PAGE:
What part of your research do you consider to be the most significant?

We hope our paper will attract attention to the case of using Russian fires for the validation of satellite-based remote sensing of atmospheric composition. We used only 1% of available ground-based measurements in Moscow and other Russian cities impacted by the fires, and the estimate of emitted carbon monoxide that we considered to be reasonable should be verified using more complicated modeling. We also believe that our results for Russian fires could be extended to other severe fires, and top-down satellite-based estimates of emissions should be significantly re-evaluated. Finally, the necessity of improving the accuracy of satellite sounders for carbon monoxide should be stressed.

Abstract, Satellite- and ground-based CO total column observations over 2010 Russian fires: accuracy of top-down estimates based on thermal IR satellite data"

CO total column data are presented from three space sounders and two ground-based spectrometers in Moscow and its suburbs during the forest and peat fires that occurred in Central Russia in July-August 2010. Also presented are ground-based in situ CO measurements. The Moscow area was strongly impacted by the CO plume from these fires. Concurrent satellite- and ground-based observations were used to quantify the errors of CO top-down emission estimates. On certain days, CO total columns retrieved from the data of the space-based sounders were 2-3 times less than those obtained from the ground-based sun-tracking spectrometers. The depth of the polluted layer over Moscow was estimated using total column measurements compared with CO volume mixing ratios in the surface layer and on the TV tower and found to be around 360 m. The missing CO that is the average difference between the CO total column accurately determined by the ground spectrometers and that retrieved by AIRS, MOPITT, and IASI was determined for the Moscow area between 1.6 and 3.3 × 1018 molec cm−2. These values were extrapolated onto the entire plume; subsequently, the CO burden (total mass) over Russia during the fire event was corrected. A top-down estimate of the total emitted CO, obtained by a simple mass balance model increased by 40-100 % for different sensors due to this correction. Final assessments of total CO emitted by Russian wildfires obtained from different sounders are between 34 and 40 Tg CO during July-August 2010.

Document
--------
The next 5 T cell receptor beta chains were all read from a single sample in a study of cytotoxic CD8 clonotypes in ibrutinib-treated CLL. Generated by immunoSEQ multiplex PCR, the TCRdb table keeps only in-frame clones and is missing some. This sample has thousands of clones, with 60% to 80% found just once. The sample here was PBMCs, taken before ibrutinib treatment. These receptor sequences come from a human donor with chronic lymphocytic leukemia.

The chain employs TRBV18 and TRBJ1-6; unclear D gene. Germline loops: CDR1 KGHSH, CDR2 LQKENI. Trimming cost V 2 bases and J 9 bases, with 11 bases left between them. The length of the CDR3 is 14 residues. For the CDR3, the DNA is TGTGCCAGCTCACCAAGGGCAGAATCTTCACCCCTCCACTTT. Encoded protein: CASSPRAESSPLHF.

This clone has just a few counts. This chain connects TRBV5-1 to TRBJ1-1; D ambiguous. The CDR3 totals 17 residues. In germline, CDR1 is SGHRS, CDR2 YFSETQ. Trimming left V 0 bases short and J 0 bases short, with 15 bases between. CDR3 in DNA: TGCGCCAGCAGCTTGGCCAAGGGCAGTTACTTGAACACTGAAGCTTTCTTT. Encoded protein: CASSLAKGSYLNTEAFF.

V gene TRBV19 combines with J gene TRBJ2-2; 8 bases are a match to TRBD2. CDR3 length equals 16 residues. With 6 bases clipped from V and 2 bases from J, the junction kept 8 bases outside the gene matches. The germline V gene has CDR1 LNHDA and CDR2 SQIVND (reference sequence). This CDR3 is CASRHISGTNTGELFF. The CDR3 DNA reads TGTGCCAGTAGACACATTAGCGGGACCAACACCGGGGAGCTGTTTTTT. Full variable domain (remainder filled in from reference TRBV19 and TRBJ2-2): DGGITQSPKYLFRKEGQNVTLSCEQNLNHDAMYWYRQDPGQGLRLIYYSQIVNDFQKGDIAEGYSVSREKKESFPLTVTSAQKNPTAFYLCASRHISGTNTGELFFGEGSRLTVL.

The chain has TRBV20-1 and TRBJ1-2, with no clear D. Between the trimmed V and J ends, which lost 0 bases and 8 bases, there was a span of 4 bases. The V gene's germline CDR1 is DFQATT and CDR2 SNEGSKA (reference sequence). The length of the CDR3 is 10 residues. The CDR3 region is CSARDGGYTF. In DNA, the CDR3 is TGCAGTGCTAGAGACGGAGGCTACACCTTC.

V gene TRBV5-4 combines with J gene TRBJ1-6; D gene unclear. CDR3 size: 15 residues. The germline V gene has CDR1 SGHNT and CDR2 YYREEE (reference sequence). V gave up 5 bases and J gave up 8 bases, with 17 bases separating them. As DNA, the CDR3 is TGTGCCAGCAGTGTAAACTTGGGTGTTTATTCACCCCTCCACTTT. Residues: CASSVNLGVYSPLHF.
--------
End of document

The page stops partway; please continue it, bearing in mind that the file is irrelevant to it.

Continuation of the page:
[[ADVANCED_SIDEBAR||solid_box||About the author||||/system/internal_resources/details/original/38_leonid-yurganov.png||Dr. Leonid Yurganov is a Senior Research Scientist at the University of Maryland, Baltimore County and the Joint Center for Earth Systems Technology. His current research is connected with the remote sensing of tropospheric composition, focusing on carbon monoxide and other members of the carbon family, and ozone. He received his M.S. from Leningrad State University in 1969 and his Ph.D. from the Institute of Atmospheric Physics in 1979. For many years he has used grating spectrometers for atmospheric research in Moscow and St. Petersburg. From 1995-1996 he studied the total column and surface carbon monoxide abundances at the Geophysical Institute, UAF, Fairbanks, Alaska. From 1997-2001 he worked on the validation of the MOPITT instrument on NASA's Terra satellite at the University of Toronto, and from 2001 to 2006 he studied variations of carbon monoxide burden in the northern hemisphere at the Japan Marine and Earth Science and Technology Center (JAMSTEC) in Yokohama. He is the author or co-author of 44 refereed publications. ||||||||_self]]